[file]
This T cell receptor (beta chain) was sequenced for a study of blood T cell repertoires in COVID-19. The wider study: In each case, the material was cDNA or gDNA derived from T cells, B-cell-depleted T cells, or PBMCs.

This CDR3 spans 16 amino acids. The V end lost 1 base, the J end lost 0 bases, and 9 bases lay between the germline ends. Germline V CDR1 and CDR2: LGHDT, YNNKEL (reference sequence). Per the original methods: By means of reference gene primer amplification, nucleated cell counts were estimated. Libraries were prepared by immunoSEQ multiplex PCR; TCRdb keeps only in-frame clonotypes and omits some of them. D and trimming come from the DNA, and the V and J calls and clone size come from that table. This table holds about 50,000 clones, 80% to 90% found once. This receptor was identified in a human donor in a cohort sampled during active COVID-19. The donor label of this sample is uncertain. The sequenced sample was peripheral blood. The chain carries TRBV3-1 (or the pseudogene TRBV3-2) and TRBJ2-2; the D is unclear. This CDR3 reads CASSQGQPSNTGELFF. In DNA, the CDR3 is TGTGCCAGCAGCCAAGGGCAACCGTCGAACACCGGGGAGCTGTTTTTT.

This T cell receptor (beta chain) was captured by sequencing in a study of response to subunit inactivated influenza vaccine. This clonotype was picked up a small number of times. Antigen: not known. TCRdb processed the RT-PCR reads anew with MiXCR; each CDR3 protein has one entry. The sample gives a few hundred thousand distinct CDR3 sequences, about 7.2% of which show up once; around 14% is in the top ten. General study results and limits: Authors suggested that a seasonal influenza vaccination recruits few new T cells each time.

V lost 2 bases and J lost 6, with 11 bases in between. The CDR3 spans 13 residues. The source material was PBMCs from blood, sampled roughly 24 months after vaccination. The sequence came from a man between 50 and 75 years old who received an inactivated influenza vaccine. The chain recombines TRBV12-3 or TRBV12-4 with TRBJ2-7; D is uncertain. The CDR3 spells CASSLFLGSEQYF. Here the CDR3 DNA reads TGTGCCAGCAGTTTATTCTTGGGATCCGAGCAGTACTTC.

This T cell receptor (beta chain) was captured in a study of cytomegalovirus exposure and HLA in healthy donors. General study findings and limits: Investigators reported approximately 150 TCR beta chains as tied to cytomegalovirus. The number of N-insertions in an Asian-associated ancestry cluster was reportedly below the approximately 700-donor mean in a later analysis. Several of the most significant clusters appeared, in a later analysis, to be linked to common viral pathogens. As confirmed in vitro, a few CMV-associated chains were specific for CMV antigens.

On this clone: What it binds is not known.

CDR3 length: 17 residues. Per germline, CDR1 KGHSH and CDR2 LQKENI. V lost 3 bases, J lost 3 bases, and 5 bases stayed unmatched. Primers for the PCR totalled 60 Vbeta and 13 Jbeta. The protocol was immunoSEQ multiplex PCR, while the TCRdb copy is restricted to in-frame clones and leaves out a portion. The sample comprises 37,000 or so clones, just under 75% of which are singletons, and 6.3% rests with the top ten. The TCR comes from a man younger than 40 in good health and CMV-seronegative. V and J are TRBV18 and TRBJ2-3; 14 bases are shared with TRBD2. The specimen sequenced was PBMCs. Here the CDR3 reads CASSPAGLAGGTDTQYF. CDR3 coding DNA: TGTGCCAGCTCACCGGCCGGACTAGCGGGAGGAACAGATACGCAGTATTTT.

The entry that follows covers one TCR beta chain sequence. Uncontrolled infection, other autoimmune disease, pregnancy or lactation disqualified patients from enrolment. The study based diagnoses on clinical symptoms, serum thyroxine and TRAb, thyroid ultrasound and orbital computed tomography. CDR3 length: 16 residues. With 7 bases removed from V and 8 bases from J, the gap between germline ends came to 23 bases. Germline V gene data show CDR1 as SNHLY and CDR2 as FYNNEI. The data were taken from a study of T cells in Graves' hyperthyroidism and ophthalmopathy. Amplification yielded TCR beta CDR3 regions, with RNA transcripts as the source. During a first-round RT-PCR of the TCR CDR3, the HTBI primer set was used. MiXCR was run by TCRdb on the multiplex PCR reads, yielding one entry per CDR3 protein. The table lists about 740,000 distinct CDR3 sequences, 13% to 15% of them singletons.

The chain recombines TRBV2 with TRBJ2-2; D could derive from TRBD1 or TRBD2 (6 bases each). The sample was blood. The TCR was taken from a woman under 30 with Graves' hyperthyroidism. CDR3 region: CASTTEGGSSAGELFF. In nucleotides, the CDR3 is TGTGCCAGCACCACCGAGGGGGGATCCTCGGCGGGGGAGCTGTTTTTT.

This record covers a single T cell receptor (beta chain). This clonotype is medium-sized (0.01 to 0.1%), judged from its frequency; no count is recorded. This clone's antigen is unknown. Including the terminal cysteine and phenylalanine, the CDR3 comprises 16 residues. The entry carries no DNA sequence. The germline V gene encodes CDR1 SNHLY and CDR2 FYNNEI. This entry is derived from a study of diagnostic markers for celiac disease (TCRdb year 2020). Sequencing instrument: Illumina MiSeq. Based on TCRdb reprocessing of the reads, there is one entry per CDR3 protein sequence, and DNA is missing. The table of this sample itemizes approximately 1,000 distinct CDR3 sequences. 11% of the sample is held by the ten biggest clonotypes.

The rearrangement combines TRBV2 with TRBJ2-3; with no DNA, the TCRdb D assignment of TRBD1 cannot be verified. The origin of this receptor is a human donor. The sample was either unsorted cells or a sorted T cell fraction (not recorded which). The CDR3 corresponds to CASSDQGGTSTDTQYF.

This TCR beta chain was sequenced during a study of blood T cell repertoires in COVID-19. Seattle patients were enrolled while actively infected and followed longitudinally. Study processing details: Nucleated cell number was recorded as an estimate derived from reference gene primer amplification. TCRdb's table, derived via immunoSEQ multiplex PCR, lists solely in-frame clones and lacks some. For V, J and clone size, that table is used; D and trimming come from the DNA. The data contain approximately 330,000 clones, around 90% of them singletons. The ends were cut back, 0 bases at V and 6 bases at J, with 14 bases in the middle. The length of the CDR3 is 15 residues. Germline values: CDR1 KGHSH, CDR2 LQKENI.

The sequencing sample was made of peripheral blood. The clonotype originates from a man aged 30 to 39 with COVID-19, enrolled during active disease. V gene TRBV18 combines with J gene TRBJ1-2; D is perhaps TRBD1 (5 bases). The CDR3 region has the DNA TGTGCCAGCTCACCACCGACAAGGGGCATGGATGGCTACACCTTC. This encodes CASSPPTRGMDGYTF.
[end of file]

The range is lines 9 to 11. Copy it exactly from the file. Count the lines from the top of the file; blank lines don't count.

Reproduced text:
The chain recombines TRBV2 with TRBJ2-2; D could derive from TRBD1 or TRBD2 (6 bases each). The sample was blood. The TCR was taken from a woman under 30 with Graves' hyperthyroidism. CDR3 region: CASTTEGGSSAGELFF. In nucleotides, the CDR3 is TGTGCCAGCACCACCGAGGGGGGATCCTCGGCGGGGGAGCTGTTTTTT.

This record covers a single T cell receptor (beta chain). This clonotype is medium-sized (0.01 to 0.1%), judged from its frequency; no count is recorded. This clone's antigen is unknown. Including the terminal cysteine and phenylalanine, the CDR3 comprises 16 residues. The entry carries no DNA sequence. The germline V gene encodes CDR1 SNHLY and CDR2 FYNNEI. This entry is derived from a study of diagnostic markers for celiac disease (TCRdb year 2020). Sequencing instrument: Illumina MiSeq. Based on TCRdb reprocessing of the reads, there is one entry per CDR3 protein sequence, and DNA is missing. The table of this sample itemizes approximately 1,000 distinct CDR3 sequences. 11% of the sample is held by the ten biggest clonotypes.

The rearrangement combines TRBV2 with TRBJ2-3; with no DNA, the TCRdb D assignment of TRBD1 cannot be verified. The origin of this receptor is a human donor. The sample was either unsorted cells or a sorted T cell fraction (not recorded which). The CDR3 corresponds to CASSDQGGTSTDTQYF.